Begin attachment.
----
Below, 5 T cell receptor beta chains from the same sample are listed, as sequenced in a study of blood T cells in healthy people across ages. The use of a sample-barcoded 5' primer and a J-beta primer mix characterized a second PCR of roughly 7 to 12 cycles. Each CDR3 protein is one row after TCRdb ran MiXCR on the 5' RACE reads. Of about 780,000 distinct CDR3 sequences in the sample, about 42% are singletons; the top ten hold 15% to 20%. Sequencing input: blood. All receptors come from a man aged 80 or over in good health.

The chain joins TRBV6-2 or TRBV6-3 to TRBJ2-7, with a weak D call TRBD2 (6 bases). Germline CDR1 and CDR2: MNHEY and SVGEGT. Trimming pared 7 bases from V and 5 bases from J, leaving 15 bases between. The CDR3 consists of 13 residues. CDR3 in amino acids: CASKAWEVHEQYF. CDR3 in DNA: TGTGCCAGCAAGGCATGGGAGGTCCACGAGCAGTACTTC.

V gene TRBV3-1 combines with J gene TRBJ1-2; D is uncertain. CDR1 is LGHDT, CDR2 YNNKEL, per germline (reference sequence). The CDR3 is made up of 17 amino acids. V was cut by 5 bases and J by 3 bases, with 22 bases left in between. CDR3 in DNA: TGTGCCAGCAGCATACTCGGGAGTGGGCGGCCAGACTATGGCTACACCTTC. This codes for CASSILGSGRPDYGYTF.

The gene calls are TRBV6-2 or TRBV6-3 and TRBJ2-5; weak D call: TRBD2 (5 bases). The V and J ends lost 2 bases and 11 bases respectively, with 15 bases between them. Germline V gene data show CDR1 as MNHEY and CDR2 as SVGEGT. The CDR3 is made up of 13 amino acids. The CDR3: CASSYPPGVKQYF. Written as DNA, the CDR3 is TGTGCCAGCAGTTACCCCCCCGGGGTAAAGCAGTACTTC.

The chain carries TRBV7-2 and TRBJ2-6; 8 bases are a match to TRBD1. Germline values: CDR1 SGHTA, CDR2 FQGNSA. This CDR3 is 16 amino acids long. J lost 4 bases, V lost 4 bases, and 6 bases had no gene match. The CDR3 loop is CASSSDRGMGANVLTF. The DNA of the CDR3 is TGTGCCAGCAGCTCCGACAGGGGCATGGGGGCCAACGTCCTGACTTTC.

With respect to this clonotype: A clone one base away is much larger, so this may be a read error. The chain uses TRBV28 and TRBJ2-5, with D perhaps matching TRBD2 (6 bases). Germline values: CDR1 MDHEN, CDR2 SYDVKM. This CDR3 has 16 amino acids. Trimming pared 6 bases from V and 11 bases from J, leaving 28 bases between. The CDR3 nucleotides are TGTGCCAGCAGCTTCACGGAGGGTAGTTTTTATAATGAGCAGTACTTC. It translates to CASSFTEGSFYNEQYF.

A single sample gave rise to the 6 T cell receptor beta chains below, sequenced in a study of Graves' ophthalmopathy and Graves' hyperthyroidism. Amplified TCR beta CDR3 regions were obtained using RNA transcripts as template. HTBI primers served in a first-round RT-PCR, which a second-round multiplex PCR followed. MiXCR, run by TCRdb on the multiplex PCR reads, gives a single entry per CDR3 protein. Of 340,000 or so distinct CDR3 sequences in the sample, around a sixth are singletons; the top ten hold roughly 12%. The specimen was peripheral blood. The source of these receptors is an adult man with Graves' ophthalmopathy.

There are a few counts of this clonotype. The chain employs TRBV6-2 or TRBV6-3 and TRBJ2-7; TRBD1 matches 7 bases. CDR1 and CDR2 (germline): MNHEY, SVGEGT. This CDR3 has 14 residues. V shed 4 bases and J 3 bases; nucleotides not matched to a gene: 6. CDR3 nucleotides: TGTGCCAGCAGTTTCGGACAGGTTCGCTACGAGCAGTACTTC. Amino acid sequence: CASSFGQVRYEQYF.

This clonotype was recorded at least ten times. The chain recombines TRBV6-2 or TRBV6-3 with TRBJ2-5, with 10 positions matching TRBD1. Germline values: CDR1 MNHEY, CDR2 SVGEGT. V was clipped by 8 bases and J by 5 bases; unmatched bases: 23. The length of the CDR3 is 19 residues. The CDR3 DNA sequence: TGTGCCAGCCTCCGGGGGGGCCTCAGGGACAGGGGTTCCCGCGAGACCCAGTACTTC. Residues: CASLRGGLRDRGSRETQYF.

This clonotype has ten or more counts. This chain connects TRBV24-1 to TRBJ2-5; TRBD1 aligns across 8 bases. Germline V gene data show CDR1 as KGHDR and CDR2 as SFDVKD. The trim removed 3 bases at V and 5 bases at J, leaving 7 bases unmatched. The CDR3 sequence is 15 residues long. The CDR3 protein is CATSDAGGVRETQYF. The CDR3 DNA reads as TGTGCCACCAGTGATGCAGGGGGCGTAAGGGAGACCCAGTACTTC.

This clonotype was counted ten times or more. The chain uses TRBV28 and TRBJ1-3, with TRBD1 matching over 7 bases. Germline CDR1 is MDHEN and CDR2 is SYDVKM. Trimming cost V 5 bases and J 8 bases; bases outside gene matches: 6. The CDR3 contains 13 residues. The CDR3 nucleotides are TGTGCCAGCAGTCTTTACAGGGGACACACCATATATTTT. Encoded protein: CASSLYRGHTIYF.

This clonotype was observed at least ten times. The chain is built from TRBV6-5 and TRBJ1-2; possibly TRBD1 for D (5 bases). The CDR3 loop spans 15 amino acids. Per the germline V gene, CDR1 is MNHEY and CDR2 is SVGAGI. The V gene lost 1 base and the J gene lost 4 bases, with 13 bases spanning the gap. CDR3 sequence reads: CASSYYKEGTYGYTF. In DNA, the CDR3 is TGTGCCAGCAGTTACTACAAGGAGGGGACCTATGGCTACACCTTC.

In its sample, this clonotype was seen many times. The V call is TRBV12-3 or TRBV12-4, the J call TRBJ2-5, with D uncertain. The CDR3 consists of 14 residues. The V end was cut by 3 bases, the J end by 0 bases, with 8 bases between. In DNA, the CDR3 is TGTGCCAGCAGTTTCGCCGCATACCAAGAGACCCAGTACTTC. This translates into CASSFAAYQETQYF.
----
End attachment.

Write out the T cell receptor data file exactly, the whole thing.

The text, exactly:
Below, 5 T cell receptor beta chains from the same sample are listed, as sequenced in a study of blood T cells in healthy people across ages. The use of a sample-barcoded 5' primer and a J-beta primer mix characterized a second PCR of roughly 7 to 12 cycles. Each CDR3 protein is one row after TCRdb ran MiXCR on the 5' RACE reads. Of about 780,000 distinct CDR3 sequences in the sample, about 42% are singletons; the top ten hold 15% to 20%. Sequencing input: blood. All receptors come from a man aged 80 or over in good health.

The chain joins TRBV6-2 or TRBV6-3 to TRBJ2-7, with a weak D call TRBD2 (6 bases). Germline CDR1 and CDR2: MNHEY and SVGEGT. Trimming pared 7 bases from V and 5 bases from J, leaving 15 bases between. The CDR3 consists of 13 residues. CDR3 in amino acids: CASKAWEVHEQYF. CDR3 in DNA: TGTGCCAGCAAGGCATGGGAGGTCCACGAGCAGTACTTC.

V gene TRBV3-1 combines with J gene TRBJ1-2; D is uncertain. CDR1 is LGHDT, CDR2 YNNKEL, per germline (reference sequence). The CDR3 is made up of 17 amino acids. V was cut by 5 bases and J by 3 bases, with 22 bases left in between. CDR3 in DNA: TGTGCCAGCAGCATACTCGGGAGTGGGCGGCCAGACTATGGCTACACCTTC. This codes for CASSILGSGRPDYGYTF.

The gene calls are TRBV6-2 or TRBV6-3 and TRBJ2-5; weak D call: TRBD2 (5 bases). The V and J ends lost 2 bases and 11 bases respectively, with 15 bases between them. Germline V gene data show CDR1 as MNHEY and CDR2 as SVGEGT. The CDR3 is made up of 13 amino acids. The CDR3: CASSYPPGVKQYF. Written as DNA, the CDR3 is TGTGCCAGCAGTTACCCCCCCGGGGTAAAGCAGTACTTC.

The chain carries TRBV7-2 and TRBJ2-6; 8 bases are a match to TRBD1. Germline values: CDR1 SGHTA, CDR2 FQGNSA. This CDR3 is 16 amino acids long. J lost 4 bases, V lost 4 bases, and 6 bases had no gene match. The CDR3 loop is CASSSDRGMGANVLTF. The DNA of the CDR3 is TGTGCCAGCAGCTCCGACAGGGGCATGGGGGCCAACGTCCTGACTTTC.

With respect to this clonotype: A clone one base away is much larger, so this may be a read error. The chain uses TRBV28 and TRBJ2-5, with D perhaps matching TRBD2 (6 bases). Germline values: CDR1 MDHEN, CDR2 SYDVKM. This CDR3 has 16 amino acids. Trimming pared 6 bases from V and 11 bases from J, leaving 28 bases between. The CDR3 nucleotides are TGTGCCAGCAGCTTCACGGAGGGTAGTTTTTATAATGAGCAGTACTTC. It translates to CASSFTEGSFYNEQYF.

A single sample gave rise to the 6 T cell receptor beta chains below, sequenced in a study of Graves' ophthalmopathy and Graves' hyperthyroidism. Amplified TCR beta CDR3 regions were obtained using RNA transcripts as template. HTBI primers served in a first-round RT-PCR, which a second-round multiplex PCR followed. MiXCR, run by TCRdb on the multiplex PCR reads, gives a single entry per CDR3 protein. Of 340,000 or so distinct CDR3 sequences in the sample, around a sixth are singletons; the top ten hold roughly 12%. The specimen was peripheral blood. The source of these receptors is an adult man with Graves' ophthalmopathy.

There are a few counts of this clonotype. The chain employs TRBV6-2 or TRBV6-3 and TRBJ2-7; TRBD1 matches 7 bases. CDR1 and CDR2 (germline): MNHEY, SVGEGT. This CDR3 has 14 residues. V shed 4 bases and J 3 bases; nucleotides not matched to a gene: 6. CDR3 nucleotides: TGTGCCAGCAGTTTCGGACAGGTTCGCTACGAGCAGTACTTC. Amino acid sequence: CASSFGQVRYEQYF.

This clonotype was recorded at least ten times. The chain recombines TRBV6-2 or TRBV6-3 with TRBJ2-5, with 10 positions matching TRBD1. Germline values: CDR1 MNHEY, CDR2 SVGEGT. V was clipped by 8 bases and J by 5 bases; unmatched bases: 23. The length of the CDR3 is 19 residues. The CDR3 DNA sequence: TGTGCCAGCCTCCGGGGGGGCCTCAGGGACAGGGGTTCCCGCGAGACCCAGTACTTC. Residues: CASLRGGLRDRGSRETQYF.

This clonotype has ten or more counts. This chain connects TRBV24-1 to TRBJ2-5; TRBD1 aligns across 8 bases. Germline V gene data show CDR1 as KGHDR and CDR2 as SFDVKD. The trim removed 3 bases at V and 5 bases at J, leaving 7 bases unmatched. The CDR3 sequence is 15 residues long. The CDR3 protein is CATSDAGGVRETQYF. The CDR3 DNA reads as TGTGCCACCAGTGATGCAGGGGGCGTAAGGGAGACCCAGTACTTC.

This clonotype was counted ten times or more. The chain uses TRBV28 and TRBJ1-3, with TRBD1 matching over 7 bases. Germline CDR1 is MDHEN and CDR2 is SYDVKM. Trimming cost V 5 bases and J 8 bases; bases outside gene matches: 6. The CDR3 contains 13 residues. The CDR3 nucleotides are TGTGCCAGCAGTCTTTACAGGGGACACACCATATATTTT. Encoded protein: CASSLYRGHTIYF.

This clonotype was observed at least ten times. The chain is built from TRBV6-5 and TRBJ1-2; possibly TRBD1 for D (5 bases). The CDR3 loop spans 15 amino acids. Per the germline V gene, CDR1 is MNHEY and CDR2 is SVGAGI. The V gene lost 1 base and the J gene lost 4 bases, with 13 bases spanning the gap. CDR3 sequence reads: CASSYYKEGTYGYTF. In DNA, the CDR3 is TGTGCCAGCAGTTACTACAAGGAGGGGACCTATGGCTACACCTTC.

In its sample, this clonotype was seen many times. The V call is TRBV12-3 or TRBV12-4, the J call TRBJ2-5, with D uncertain. The CDR3 consists of 14 residues. The V end was cut by 3 bases, the J end by 0 bases, with 8 bases between. In DNA, the CDR3 is TGTGCCAGCAGTTTCGCCGCATACCAAGAGACCCAGTACTTC. This translates into CASSFAAYQETQYF.